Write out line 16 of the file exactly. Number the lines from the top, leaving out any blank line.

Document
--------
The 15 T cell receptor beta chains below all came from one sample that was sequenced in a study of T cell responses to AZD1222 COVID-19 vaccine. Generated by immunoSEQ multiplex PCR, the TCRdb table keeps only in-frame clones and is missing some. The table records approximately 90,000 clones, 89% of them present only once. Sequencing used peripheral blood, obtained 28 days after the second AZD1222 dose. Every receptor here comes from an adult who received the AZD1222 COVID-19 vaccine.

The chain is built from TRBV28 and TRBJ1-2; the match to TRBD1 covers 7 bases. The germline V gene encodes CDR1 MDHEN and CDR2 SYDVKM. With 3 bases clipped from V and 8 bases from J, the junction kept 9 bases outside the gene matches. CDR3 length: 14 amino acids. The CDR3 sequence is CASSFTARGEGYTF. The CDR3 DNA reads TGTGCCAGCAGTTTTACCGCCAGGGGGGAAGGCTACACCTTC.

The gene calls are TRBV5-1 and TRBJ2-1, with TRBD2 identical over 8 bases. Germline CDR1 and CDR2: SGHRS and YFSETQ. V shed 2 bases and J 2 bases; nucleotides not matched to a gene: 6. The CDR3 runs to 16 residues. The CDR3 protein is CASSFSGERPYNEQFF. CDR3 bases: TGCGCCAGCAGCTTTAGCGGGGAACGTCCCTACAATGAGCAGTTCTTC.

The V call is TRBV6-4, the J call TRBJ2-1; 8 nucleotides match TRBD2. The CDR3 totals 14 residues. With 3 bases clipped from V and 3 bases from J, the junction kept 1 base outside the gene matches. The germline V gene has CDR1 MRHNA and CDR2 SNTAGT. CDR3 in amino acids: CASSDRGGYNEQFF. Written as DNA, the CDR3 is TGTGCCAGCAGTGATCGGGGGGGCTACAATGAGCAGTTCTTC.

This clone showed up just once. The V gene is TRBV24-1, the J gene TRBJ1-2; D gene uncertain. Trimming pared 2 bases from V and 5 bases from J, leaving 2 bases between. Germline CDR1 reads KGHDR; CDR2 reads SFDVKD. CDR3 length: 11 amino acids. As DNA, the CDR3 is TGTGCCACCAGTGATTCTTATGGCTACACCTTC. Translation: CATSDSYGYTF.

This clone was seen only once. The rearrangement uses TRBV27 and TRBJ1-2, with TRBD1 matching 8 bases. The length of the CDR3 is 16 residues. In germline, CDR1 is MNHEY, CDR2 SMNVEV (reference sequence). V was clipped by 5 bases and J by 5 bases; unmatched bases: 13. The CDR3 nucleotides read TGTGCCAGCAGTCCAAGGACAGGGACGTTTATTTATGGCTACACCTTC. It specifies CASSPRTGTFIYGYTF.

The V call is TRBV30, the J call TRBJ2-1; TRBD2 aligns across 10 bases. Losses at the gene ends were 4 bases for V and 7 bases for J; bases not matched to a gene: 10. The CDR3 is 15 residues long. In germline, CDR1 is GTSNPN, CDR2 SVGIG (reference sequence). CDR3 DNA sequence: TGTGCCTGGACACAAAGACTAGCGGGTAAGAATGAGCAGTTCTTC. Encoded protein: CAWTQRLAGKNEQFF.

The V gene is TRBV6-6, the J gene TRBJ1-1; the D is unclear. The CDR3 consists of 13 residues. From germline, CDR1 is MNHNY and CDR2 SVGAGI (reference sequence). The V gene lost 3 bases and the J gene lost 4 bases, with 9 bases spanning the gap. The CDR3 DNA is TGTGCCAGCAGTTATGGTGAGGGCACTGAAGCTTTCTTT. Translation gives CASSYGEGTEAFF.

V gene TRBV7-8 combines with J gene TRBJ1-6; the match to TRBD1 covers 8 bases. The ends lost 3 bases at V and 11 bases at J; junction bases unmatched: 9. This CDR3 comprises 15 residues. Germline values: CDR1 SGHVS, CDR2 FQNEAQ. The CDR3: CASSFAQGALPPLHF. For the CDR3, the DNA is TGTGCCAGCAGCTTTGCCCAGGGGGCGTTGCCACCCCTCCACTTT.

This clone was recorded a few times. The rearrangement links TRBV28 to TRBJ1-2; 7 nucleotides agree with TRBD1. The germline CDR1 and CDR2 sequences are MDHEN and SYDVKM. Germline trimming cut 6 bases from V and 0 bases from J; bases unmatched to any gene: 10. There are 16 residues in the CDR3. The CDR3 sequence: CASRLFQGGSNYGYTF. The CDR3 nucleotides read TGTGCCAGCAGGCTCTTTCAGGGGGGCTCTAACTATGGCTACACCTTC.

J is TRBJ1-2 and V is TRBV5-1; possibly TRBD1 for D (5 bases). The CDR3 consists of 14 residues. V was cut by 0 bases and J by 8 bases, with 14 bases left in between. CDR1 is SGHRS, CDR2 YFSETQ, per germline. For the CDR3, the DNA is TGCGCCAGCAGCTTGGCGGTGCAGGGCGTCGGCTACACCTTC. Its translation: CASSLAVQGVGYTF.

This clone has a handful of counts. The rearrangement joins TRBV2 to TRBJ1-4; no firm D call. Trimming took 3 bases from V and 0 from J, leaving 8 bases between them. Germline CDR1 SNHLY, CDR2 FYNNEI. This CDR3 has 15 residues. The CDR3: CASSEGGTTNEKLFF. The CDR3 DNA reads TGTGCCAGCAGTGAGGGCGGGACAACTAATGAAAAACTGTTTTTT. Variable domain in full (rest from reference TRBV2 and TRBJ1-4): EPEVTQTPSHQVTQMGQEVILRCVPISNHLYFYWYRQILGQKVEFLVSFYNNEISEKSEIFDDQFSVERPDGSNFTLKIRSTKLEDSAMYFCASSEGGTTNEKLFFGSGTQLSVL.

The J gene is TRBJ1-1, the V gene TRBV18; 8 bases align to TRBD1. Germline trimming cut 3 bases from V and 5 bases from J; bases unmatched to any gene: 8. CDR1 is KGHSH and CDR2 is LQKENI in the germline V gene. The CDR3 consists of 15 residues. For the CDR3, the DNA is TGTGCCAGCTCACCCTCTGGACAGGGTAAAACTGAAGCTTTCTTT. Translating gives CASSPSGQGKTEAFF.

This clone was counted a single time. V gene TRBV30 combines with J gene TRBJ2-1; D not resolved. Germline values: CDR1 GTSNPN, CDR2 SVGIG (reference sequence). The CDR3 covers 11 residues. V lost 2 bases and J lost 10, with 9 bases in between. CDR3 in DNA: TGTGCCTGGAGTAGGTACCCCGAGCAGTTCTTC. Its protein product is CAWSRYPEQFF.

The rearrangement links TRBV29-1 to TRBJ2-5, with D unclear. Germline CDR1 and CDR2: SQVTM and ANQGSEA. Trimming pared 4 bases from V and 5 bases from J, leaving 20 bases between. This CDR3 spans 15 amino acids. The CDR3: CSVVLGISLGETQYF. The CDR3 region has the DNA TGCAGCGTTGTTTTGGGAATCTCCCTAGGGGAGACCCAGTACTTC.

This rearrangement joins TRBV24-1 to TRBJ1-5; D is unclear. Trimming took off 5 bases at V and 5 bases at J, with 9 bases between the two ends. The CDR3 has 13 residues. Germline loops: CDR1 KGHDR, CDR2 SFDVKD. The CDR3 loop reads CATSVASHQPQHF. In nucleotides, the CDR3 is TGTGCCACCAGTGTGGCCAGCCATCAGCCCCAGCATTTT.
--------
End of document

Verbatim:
This rearrangement joins TRBV24-1 to TRBJ1-5; D is unclear. Trimming took off 5 bases at V and 5 bases at J, with 9 bases between the two ends. The CDR3 has 13 residues. Germline loops: CDR1 KGHDR, CDR2 SFDVKD. The CDR3 loop reads CATSVASHQPQHF. In nucleotides, the CDR3 is TGTGCCACCAGTGTGGCCAGCCATCAGCCCCAGCATTTT.